How does the COVID-19 adenovirus vector vaccine work?
Like an mRNA vaccine, the adenovirus vector vaccine delivers instructions to the body’s cells to create a harmless piece of the “spike protein” that is found on the surface of the virus that causes COVID-19 in order to trigger an immune response. Unlike the mRNA vaccine, the instructions are delivered using a virus (the vector) that we know is harmless.
Are the COVID-19 vaccines safe?
Yes, the COVID-19 vaccines are safe and effective. They have been evaluated in tens of thousands of participants in clinical trials and have now been given safely to tens of millions of people across the world.
Which is the best vaccine to have?
In this case, “any vaccine is a good vaccine.” All three vaccines have been shown to be safe and to work well at preventing disease from the virus. Each country has its own regulators that decide which vaccines are approved for use. It is unlikely that you will be able to choose which vaccine you have so it is important to have the vaccine you are offered.
What are the side effects of the COVID-19 vaccines?
Common side effects include pain and/or swelling from the injection site and a fever, chills, tiredness, and/or a headache. These are normal signs that your immune system is responding to the vaccine. If any side effects are worrying you or do not seem to be going away after a few days, contact your healthcare provider.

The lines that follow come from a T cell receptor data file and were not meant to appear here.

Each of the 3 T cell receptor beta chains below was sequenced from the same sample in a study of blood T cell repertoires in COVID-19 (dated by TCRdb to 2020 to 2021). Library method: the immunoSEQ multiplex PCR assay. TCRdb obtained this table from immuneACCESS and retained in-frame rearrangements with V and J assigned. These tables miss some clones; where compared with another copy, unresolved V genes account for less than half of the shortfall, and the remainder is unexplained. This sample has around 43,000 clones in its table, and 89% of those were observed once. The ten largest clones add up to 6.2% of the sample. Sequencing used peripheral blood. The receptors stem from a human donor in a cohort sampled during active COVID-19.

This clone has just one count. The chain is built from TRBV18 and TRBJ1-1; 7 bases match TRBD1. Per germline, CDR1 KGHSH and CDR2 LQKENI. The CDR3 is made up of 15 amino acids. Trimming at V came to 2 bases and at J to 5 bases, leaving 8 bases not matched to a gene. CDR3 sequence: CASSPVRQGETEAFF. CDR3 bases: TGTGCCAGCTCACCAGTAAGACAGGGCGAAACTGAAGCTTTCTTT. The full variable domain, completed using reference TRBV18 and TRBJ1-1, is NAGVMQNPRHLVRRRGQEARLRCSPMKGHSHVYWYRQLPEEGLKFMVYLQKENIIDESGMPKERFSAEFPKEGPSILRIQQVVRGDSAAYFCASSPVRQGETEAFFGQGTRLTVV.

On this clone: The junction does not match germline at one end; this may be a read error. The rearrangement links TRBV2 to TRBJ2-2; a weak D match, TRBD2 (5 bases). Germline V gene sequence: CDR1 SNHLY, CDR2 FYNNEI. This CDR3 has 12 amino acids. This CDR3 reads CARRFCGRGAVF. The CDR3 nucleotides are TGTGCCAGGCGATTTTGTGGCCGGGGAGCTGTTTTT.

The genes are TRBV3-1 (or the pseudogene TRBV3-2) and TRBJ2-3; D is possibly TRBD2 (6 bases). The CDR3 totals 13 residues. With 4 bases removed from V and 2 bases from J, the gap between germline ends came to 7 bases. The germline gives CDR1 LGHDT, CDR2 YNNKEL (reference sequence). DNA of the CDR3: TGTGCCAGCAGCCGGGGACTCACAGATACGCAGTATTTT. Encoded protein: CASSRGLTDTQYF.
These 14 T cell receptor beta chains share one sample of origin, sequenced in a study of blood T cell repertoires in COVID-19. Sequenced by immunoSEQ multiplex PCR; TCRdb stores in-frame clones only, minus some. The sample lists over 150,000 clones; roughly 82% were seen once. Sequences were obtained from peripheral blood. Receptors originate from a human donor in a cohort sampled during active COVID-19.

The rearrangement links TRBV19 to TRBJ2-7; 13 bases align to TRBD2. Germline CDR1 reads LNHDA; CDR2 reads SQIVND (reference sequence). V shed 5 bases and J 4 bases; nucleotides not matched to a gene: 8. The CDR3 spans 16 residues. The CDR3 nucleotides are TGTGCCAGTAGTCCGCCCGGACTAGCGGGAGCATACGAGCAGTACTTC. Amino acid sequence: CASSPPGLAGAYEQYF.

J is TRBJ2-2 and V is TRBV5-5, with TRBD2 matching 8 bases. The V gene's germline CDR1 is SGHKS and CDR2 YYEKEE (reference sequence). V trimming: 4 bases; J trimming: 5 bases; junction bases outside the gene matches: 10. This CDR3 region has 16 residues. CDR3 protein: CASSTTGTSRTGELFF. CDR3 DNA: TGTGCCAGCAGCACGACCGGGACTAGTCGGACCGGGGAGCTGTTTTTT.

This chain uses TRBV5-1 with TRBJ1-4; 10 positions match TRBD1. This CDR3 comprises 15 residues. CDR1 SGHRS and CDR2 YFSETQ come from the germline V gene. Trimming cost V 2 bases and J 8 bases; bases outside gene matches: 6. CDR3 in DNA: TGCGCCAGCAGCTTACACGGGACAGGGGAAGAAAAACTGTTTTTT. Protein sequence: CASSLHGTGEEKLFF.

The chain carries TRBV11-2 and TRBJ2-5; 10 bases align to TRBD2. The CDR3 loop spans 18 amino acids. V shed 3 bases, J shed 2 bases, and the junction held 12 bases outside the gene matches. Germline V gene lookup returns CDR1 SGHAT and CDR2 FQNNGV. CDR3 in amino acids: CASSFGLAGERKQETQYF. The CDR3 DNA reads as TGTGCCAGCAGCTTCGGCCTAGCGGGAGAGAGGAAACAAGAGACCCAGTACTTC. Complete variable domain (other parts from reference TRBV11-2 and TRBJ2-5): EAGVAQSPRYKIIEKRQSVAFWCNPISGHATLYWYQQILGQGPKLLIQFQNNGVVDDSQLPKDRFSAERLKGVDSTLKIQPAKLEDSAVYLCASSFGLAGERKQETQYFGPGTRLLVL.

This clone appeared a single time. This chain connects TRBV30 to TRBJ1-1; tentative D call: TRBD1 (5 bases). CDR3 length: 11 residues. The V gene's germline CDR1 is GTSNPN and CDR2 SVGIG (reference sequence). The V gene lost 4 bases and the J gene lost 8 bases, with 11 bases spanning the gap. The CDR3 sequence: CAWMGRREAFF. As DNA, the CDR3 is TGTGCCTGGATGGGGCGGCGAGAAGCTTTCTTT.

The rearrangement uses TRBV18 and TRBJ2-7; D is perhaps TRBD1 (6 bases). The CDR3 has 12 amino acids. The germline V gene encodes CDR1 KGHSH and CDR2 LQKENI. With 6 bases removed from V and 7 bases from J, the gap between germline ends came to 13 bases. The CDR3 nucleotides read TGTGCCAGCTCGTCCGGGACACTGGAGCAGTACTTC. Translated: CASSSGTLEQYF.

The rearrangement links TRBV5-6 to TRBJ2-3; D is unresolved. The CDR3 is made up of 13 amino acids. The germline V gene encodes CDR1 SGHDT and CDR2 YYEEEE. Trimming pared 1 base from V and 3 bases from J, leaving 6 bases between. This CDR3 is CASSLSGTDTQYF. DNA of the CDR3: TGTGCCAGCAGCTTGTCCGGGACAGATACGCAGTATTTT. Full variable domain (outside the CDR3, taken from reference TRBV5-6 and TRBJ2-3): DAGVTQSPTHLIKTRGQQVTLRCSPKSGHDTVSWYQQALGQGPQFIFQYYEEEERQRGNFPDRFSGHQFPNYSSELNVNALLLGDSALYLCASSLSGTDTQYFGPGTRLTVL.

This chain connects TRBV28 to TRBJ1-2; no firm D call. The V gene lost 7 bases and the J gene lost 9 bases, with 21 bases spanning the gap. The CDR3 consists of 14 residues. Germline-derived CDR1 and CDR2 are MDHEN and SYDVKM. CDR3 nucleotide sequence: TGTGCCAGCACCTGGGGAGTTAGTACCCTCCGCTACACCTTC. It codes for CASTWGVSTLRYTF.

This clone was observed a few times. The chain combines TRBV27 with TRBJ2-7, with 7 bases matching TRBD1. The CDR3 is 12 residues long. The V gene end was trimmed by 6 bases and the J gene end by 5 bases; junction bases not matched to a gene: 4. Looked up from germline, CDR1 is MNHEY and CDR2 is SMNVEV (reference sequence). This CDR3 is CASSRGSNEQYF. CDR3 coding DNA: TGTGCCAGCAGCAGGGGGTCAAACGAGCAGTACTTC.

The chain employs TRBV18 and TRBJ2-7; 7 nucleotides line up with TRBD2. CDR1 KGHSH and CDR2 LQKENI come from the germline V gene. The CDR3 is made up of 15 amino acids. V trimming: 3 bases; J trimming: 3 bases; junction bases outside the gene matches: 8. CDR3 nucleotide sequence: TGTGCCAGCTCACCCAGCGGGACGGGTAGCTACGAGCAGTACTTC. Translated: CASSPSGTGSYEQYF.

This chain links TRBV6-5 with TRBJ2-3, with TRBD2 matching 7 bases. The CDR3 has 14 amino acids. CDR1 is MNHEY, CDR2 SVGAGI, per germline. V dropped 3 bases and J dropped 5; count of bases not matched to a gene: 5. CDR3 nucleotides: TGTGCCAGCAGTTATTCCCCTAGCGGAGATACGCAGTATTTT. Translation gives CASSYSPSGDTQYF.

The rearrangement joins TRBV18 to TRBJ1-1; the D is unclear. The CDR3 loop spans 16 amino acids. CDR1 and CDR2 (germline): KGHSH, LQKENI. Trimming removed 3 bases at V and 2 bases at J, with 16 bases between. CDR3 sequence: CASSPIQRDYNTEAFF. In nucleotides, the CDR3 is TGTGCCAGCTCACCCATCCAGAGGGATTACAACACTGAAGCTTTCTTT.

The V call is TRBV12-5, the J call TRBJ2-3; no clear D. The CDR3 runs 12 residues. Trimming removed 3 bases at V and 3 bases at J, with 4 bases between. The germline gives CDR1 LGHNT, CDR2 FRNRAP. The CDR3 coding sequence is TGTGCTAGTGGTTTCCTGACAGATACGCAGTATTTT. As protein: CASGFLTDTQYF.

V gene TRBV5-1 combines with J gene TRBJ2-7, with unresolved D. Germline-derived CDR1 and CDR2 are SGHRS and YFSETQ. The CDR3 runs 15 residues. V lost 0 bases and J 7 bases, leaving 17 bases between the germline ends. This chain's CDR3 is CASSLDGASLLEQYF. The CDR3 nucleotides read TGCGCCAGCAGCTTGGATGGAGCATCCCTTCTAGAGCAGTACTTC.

Should I be worried about having an allergic reaction to the COVID-19 vaccines?
A very small number of people have had a severe allergic reaction (called “anaphylaxis”) after vaccination, but this is extremely rare. If this does occur, vaccination providers will have medicines available to effectively and immediately treat the reaction. Unless you have had an allergic response to vaccines in the past, you should not be worried about this with a COVID-19 vaccine. If you have a known allergy to any of the components in a particular COVID-19 vaccine, consult your healthcare provider and an allergist/immunologist before receiving the COVID-19 vaccine in question.
Should I be worried about getting blood clots if I receive the Oxford/AstraZeneca adenovirus vector vaccine?
According to the European Medicines Agency (EMA), unusual blood clots with low blood platelets are very rare side effects of the vaccine. The overall benefits of the vaccine in preventing COVID-19 outweigh the risks of side effects. Anyone who receives the vaccine should seek medical assistance immediately if they develop symptoms of this combination of blood clots and low blood platelets:
shortness of breath